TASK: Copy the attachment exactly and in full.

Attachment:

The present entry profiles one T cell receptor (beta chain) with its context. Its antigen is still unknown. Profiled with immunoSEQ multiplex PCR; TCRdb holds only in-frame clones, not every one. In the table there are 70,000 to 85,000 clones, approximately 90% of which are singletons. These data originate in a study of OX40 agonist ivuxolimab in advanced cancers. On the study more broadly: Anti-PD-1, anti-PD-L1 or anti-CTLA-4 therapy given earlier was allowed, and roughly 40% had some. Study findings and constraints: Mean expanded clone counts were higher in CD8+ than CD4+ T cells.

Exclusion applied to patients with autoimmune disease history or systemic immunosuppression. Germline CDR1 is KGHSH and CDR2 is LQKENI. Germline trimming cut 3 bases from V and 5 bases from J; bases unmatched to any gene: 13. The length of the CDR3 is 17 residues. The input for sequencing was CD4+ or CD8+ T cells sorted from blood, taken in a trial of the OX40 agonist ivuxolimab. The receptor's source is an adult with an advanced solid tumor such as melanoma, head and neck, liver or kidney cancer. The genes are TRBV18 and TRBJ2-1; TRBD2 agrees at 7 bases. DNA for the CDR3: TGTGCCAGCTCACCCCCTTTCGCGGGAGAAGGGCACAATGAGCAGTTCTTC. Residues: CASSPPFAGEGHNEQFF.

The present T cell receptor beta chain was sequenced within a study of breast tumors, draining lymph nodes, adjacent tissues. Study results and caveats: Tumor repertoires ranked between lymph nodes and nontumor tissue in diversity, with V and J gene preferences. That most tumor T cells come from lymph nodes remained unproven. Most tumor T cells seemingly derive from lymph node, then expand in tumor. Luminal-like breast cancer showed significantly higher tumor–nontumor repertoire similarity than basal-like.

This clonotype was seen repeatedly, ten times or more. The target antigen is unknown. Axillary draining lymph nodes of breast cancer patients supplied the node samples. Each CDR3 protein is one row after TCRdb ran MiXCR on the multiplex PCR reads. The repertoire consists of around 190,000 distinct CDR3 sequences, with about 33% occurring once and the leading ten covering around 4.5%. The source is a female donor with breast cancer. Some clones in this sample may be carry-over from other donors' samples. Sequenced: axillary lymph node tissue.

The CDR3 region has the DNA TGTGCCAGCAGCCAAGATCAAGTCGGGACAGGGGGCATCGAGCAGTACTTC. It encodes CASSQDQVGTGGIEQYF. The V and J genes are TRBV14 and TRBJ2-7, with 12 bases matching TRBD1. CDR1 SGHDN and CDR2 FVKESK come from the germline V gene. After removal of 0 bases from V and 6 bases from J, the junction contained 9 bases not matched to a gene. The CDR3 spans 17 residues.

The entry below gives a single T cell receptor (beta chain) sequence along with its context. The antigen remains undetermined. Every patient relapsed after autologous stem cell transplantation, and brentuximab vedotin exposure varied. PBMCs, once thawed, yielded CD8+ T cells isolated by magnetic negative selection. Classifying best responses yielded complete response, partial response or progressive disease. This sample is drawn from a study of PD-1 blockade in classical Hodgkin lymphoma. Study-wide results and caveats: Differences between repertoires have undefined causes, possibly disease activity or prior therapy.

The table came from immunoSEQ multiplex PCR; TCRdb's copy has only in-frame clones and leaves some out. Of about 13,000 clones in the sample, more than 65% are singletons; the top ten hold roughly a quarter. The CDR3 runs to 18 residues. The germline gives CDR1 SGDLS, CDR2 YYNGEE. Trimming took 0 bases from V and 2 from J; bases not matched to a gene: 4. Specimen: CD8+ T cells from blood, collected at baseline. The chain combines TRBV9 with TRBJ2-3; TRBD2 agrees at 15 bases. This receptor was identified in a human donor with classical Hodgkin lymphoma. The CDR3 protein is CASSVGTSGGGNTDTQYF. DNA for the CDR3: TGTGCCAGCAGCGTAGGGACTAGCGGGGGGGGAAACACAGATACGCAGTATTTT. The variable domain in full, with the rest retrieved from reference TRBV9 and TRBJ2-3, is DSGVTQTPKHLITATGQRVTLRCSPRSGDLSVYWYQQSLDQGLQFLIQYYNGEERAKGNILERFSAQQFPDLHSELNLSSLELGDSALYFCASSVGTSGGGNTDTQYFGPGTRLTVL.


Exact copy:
The present entry profiles one T cell receptor (beta chain) with its context. Its antigen is still unknown. Profiled with immunoSEQ multiplex PCR; TCRdb holds only in-frame clones, not every one. In the table there are 70,000 to 85,000 clones, approximately 90% of which are singletons. These data originate in a study of OX40 agonist ivuxolimab in advanced cancers. On the study more broadly: Anti-PD-1, anti-PD-L1 or anti-CTLA-4 therapy given earlier was allowed, and roughly 40% had some. Study findings and constraints: Mean expanded clone counts were higher in CD8+ than CD4+ T cells.

Exclusion applied to patients with autoimmune disease history or systemic immunosuppression. Germline CDR1 is KGHSH and CDR2 is LQKENI. Germline trimming cut 3 bases from V and 5 bases from J; bases unmatched to any gene: 13. The length of the CDR3 is 17 residues. The input for sequencing was CD4+ or CD8+ T cells sorted from blood, taken in a trial of the OX40 agonist ivuxolimab. The receptor's source is an adult with an advanced solid tumor such as melanoma, head and neck, liver or kidney cancer. The genes are TRBV18 and TRBJ2-1; TRBD2 agrees at 7 bases. DNA for the CDR3: TGTGCCAGCTCACCCCCTTTCGCGGGAGAAGGGCACAATGAGCAGTTCTTC. Residues: CASSPPFAGEGHNEQFF.

The present T cell receptor beta chain was sequenced within a study of breast tumors, draining lymph nodes, adjacent tissues. Study results and caveats: Tumor repertoires ranked between lymph nodes and nontumor tissue in diversity, with V and J gene preferences. That most tumor T cells come from lymph nodes remained unproven. Most tumor T cells seemingly derive from lymph node, then expand in tumor. Luminal-like breast cancer showed significantly higher tumor–nontumor repertoire similarity than basal-like.

This clonotype was seen repeatedly, ten times or more. The target antigen is unknown. Axillary draining lymph nodes of breast cancer patients supplied the node samples. Each CDR3 protein is one row after TCRdb ran MiXCR on the multiplex PCR reads. The repertoire consists of around 190,000 distinct CDR3 sequences, with about 33% occurring once and the leading ten covering around 4.5%. The source is a female donor with breast cancer. Some clones in this sample may be carry-over from other donors' samples. Sequenced: axillary lymph node tissue.

The CDR3 region has the DNA TGTGCCAGCAGCCAAGATCAAGTCGGGACAGGGGGCATCGAGCAGTACTTC. It encodes CASSQDQVGTGGIEQYF. The V and J genes are TRBV14 and TRBJ2-7, with 12 bases matching TRBD1. CDR1 SGHDN and CDR2 FVKESK come from the germline V gene. After removal of 0 bases from V and 6 bases from J, the junction contained 9 bases not matched to a gene. The CDR3 spans 17 residues.

The entry below gives a single T cell receptor (beta chain) sequence along with its context. The antigen remains undetermined. Every patient relapsed after autologous stem cell transplantation, and brentuximab vedotin exposure varied. PBMCs, once thawed, yielded CD8+ T cells isolated by magnetic negative selection. Classifying best responses yielded complete response, partial response or progressive disease. This sample is drawn from a study of PD-1 blockade in classical Hodgkin lymphoma. Study-wide results and caveats: Differences between repertoires have undefined causes, possibly disease activity or prior therapy.

The table came from immunoSEQ multiplex PCR; TCRdb's copy has only in-frame clones and leaves some out. Of about 13,000 clones in the sample, more than 65% are singletons; the top ten hold roughly a quarter. The CDR3 runs to 18 residues. The germline gives CDR1 SGDLS, CDR2 YYNGEE. Trimming took 0 bases from V and 2 from J; bases not matched to a gene: 4. Specimen: CD8+ T cells from blood, collected at baseline. The chain combines TRBV9 with TRBJ2-3; TRBD2 agrees at 15 bases. This receptor was identified in a human donor with classical Hodgkin lymphoma. The CDR3 protein is CASSVGTSGGGNTDTQYF. DNA for the CDR3: TGTGCCAGCAGCGTAGGGACTAGCGGGGGGGGAAACACAGATACGCAGTATTTT. The variable domain in full, with the rest retrieved from reference TRBV9 and TRBJ2-3, is DSGVTQTPKHLITATGQRVTLRCSPRSGDLSVYWYQQSLDQGLQFLIQYYNGEERAKGNILERFSAQQFPDLHSELNLSSLELGDSALYFCASSVGTSGGGNTDTQYFGPGTRLTVL.